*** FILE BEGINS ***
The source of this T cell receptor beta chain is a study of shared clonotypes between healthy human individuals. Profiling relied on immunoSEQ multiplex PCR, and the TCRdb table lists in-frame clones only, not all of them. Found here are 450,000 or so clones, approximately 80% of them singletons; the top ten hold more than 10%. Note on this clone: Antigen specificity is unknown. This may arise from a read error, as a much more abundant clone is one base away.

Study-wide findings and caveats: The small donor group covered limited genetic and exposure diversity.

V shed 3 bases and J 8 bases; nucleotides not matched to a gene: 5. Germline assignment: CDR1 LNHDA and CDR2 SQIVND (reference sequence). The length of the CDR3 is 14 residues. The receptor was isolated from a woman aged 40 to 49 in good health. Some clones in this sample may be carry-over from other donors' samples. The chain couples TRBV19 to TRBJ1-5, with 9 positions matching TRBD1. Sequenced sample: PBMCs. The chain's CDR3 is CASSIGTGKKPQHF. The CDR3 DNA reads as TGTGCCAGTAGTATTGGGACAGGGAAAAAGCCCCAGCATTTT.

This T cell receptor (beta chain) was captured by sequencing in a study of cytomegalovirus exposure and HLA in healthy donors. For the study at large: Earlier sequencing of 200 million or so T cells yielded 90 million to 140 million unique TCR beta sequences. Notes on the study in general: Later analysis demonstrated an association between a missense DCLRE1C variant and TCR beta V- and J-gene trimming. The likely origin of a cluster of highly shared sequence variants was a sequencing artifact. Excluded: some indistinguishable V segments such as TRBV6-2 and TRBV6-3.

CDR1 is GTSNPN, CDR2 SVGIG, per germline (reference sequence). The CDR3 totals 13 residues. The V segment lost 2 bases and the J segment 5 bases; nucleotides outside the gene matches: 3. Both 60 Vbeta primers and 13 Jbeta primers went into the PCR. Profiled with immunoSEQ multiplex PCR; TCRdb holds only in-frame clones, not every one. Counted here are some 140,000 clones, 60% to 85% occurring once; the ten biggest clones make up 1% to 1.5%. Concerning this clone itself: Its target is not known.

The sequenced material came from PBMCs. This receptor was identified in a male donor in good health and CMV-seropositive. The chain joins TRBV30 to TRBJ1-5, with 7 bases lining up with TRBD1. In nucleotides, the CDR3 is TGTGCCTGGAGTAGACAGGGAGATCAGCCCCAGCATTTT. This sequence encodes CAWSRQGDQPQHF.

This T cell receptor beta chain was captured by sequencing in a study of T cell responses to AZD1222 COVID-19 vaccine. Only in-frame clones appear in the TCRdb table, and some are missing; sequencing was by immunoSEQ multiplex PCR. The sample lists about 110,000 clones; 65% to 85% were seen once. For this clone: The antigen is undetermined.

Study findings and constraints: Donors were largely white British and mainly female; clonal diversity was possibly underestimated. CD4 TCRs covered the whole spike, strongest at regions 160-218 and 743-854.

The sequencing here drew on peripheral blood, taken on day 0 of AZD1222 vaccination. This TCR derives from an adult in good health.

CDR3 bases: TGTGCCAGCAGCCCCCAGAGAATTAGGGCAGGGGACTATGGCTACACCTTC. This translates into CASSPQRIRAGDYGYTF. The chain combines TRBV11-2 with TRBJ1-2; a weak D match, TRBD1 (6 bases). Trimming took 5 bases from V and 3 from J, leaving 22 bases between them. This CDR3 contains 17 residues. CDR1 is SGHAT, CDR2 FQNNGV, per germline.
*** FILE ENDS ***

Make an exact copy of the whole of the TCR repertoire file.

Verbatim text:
The source of this T cell receptor beta chain is a study of shared clonotypes between healthy human individuals. Profiling relied on immunoSEQ multiplex PCR, and the TCRdb table lists in-frame clones only, not all of them. Found here are 450,000 or so clones, approximately 80% of them singletons; the top ten hold more than 10%. Note on this clone: Antigen specificity is unknown. This may arise from a read error, as a much more abundant clone is one base away.

Study-wide findings and caveats: The small donor group covered limited genetic and exposure diversity.

V shed 3 bases and J 8 bases; nucleotides not matched to a gene: 5. Germline assignment: CDR1 LNHDA and CDR2 SQIVND (reference sequence). The length of the CDR3 is 14 residues. The receptor was isolated from a woman aged 40 to 49 in good health. Some clones in this sample may be carry-over from other donors' samples. The chain couples TRBV19 to TRBJ1-5, with 9 positions matching TRBD1. Sequenced sample: PBMCs. The chain's CDR3 is CASSIGTGKKPQHF. The CDR3 DNA reads as TGTGCCAGTAGTATTGGGACAGGGAAAAAGCCCCAGCATTTT.

This T cell receptor (beta chain) was captured by sequencing in a study of cytomegalovirus exposure and HLA in healthy donors. For the study at large: Earlier sequencing of 200 million or so T cells yielded 90 million to 140 million unique TCR beta sequences. Notes on the study in general: Later analysis demonstrated an association between a missense DCLRE1C variant and TCR beta V- and J-gene trimming. The likely origin of a cluster of highly shared sequence variants was a sequencing artifact. Excluded: some indistinguishable V segments such as TRBV6-2 and TRBV6-3.

CDR1 is GTSNPN, CDR2 SVGIG, per germline (reference sequence). The CDR3 totals 13 residues. The V segment lost 2 bases and the J segment 5 bases; nucleotides outside the gene matches: 3. Both 60 Vbeta primers and 13 Jbeta primers went into the PCR. Profiled with immunoSEQ multiplex PCR; TCRdb holds only in-frame clones, not every one. Counted here are some 140,000 clones, 60% to 85% occurring once; the ten biggest clones make up 1% to 1.5%. Concerning this clone itself: Its target is not known.

The sequenced material came from PBMCs. This receptor was identified in a male donor in good health and CMV-seropositive. The chain joins TRBV30 to TRBJ1-5, with 7 bases lining up with TRBD1. In nucleotides, the CDR3 is TGTGCCTGGAGTAGACAGGGAGATCAGCCCCAGCATTTT. This sequence encodes CAWSRQGDQPQHF.

This T cell receptor beta chain was captured by sequencing in a study of T cell responses to AZD1222 COVID-19 vaccine. Only in-frame clones appear in the TCRdb table, and some are missing; sequencing was by immunoSEQ multiplex PCR. The sample lists about 110,000 clones; 65% to 85% were seen once. For this clone: The antigen is undetermined.

Study findings and constraints: Donors were largely white British and mainly female; clonal diversity was possibly underestimated. CD4 TCRs covered the whole spike, strongest at regions 160-218 and 743-854.

The sequencing here drew on peripheral blood, taken on day 0 of AZD1222 vaccination. This TCR derives from an adult in good health.

CDR3 bases: TGTGCCAGCAGCCCCCAGAGAATTAGGGCAGGGGACTATGGCTACACCTTC. This translates into CASSPQRIRAGDYGYTF. The chain combines TRBV11-2 with TRBJ1-2; a weak D match, TRBD1 (6 bases). Trimming took 5 bases from V and 3 from J, leaving 22 bases between them. This CDR3 contains 17 residues. CDR1 is SGHAT, CDR2 FQNNGV, per germline.